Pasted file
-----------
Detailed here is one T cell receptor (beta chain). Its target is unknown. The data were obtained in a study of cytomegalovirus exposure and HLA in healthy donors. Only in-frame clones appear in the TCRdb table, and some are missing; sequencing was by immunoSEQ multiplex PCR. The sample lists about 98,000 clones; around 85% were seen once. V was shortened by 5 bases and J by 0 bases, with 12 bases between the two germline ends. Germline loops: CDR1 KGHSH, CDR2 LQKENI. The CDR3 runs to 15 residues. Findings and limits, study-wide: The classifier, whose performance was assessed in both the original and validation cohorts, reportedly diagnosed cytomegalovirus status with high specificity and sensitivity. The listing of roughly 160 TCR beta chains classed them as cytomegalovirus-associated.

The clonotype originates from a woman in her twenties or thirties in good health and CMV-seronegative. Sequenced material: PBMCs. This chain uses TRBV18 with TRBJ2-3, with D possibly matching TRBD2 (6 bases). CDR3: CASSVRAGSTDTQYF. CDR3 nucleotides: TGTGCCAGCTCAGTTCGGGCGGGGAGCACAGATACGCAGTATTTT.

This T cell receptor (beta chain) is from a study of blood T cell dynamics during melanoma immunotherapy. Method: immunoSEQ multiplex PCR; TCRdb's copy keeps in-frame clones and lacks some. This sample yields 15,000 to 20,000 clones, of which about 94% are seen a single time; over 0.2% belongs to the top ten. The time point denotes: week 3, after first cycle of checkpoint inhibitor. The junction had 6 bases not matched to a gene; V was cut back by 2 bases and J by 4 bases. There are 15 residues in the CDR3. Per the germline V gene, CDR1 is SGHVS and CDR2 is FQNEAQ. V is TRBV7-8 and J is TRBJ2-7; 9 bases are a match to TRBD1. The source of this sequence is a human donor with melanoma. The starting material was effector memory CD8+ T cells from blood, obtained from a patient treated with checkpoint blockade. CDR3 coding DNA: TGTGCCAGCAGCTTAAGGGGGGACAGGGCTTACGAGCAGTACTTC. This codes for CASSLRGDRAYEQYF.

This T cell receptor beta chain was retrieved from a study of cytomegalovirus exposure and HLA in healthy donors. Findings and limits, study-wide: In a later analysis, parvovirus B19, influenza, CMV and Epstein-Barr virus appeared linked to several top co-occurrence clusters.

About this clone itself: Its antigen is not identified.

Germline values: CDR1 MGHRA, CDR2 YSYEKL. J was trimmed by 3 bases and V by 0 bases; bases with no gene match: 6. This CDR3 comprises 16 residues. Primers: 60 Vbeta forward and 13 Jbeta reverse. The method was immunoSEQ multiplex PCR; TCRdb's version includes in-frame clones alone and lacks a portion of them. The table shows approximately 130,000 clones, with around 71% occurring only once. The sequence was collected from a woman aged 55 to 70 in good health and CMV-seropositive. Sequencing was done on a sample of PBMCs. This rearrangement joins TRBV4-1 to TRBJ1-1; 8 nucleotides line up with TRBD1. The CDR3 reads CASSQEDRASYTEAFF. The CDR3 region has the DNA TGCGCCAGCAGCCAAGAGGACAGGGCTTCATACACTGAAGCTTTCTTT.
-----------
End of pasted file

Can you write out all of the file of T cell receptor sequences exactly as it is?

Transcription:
Detailed here is one T cell receptor (beta chain). Its target is unknown. The data were obtained in a study of cytomegalovirus exposure and HLA in healthy donors. Only in-frame clones appear in the TCRdb table, and some are missing; sequencing was by immunoSEQ multiplex PCR. The sample lists about 98,000 clones; around 85% were seen once. V was shortened by 5 bases and J by 0 bases, with 12 bases between the two germline ends. Germline loops: CDR1 KGHSH, CDR2 LQKENI. The CDR3 runs to 15 residues. Findings and limits, study-wide: The classifier, whose performance was assessed in both the original and validation cohorts, reportedly diagnosed cytomegalovirus status with high specificity and sensitivity. The listing of roughly 160 TCR beta chains classed them as cytomegalovirus-associated.

The clonotype originates from a woman in her twenties or thirties in good health and CMV-seronegative. Sequenced material: PBMCs. This chain uses TRBV18 with TRBJ2-3, with D possibly matching TRBD2 (6 bases). CDR3: CASSVRAGSTDTQYF. CDR3 nucleotides: TGTGCCAGCTCAGTTCGGGCGGGGAGCACAGATACGCAGTATTTT.

This T cell receptor (beta chain) is from a study of blood T cell dynamics during melanoma immunotherapy. Method: immunoSEQ multiplex PCR; TCRdb's copy keeps in-frame clones and lacks some. This sample yields 15,000 to 20,000 clones, of which about 94% are seen a single time; over 0.2% belongs to the top ten. The time point denotes: week 3, after first cycle of checkpoint inhibitor. The junction had 6 bases not matched to a gene; V was cut back by 2 bases and J by 4 bases. There are 15 residues in the CDR3. Per the germline V gene, CDR1 is SGHVS and CDR2 is FQNEAQ. V is TRBV7-8 and J is TRBJ2-7; 9 bases are a match to TRBD1. The source of this sequence is a human donor with melanoma. The starting material was effector memory CD8+ T cells from blood, obtained from a patient treated with checkpoint blockade. CDR3 coding DNA: TGTGCCAGCAGCTTAAGGGGGGACAGGGCTTACGAGCAGTACTTC. This codes for CASSLRGDRAYEQYF.

This T cell receptor beta chain was retrieved from a study of cytomegalovirus exposure and HLA in healthy donors. Findings and limits, study-wide: In a later analysis, parvovirus B19, influenza, CMV and Epstein-Barr virus appeared linked to several top co-occurrence clusters.

About this clone itself: Its antigen is not identified.

Germline values: CDR1 MGHRA, CDR2 YSYEKL. J was trimmed by 3 bases and V by 0 bases; bases with no gene match: 6. This CDR3 comprises 16 residues. Primers: 60 Vbeta forward and 13 Jbeta reverse. The method was immunoSEQ multiplex PCR; TCRdb's version includes in-frame clones alone and lacks a portion of them. The table shows approximately 130,000 clones, with around 71% occurring only once. The sequence was collected from a woman aged 55 to 70 in good health and CMV-seropositive. Sequencing was done on a sample of PBMCs. This rearrangement joins TRBV4-1 to TRBJ1-1; 8 nucleotides line up with TRBD1. The CDR3 reads CASSQEDRASYTEAFF. The CDR3 region has the DNA TGCGCCAGCAGCCAAGAGGACAGGGCTTCATACACTGAAGCTTTCTTT.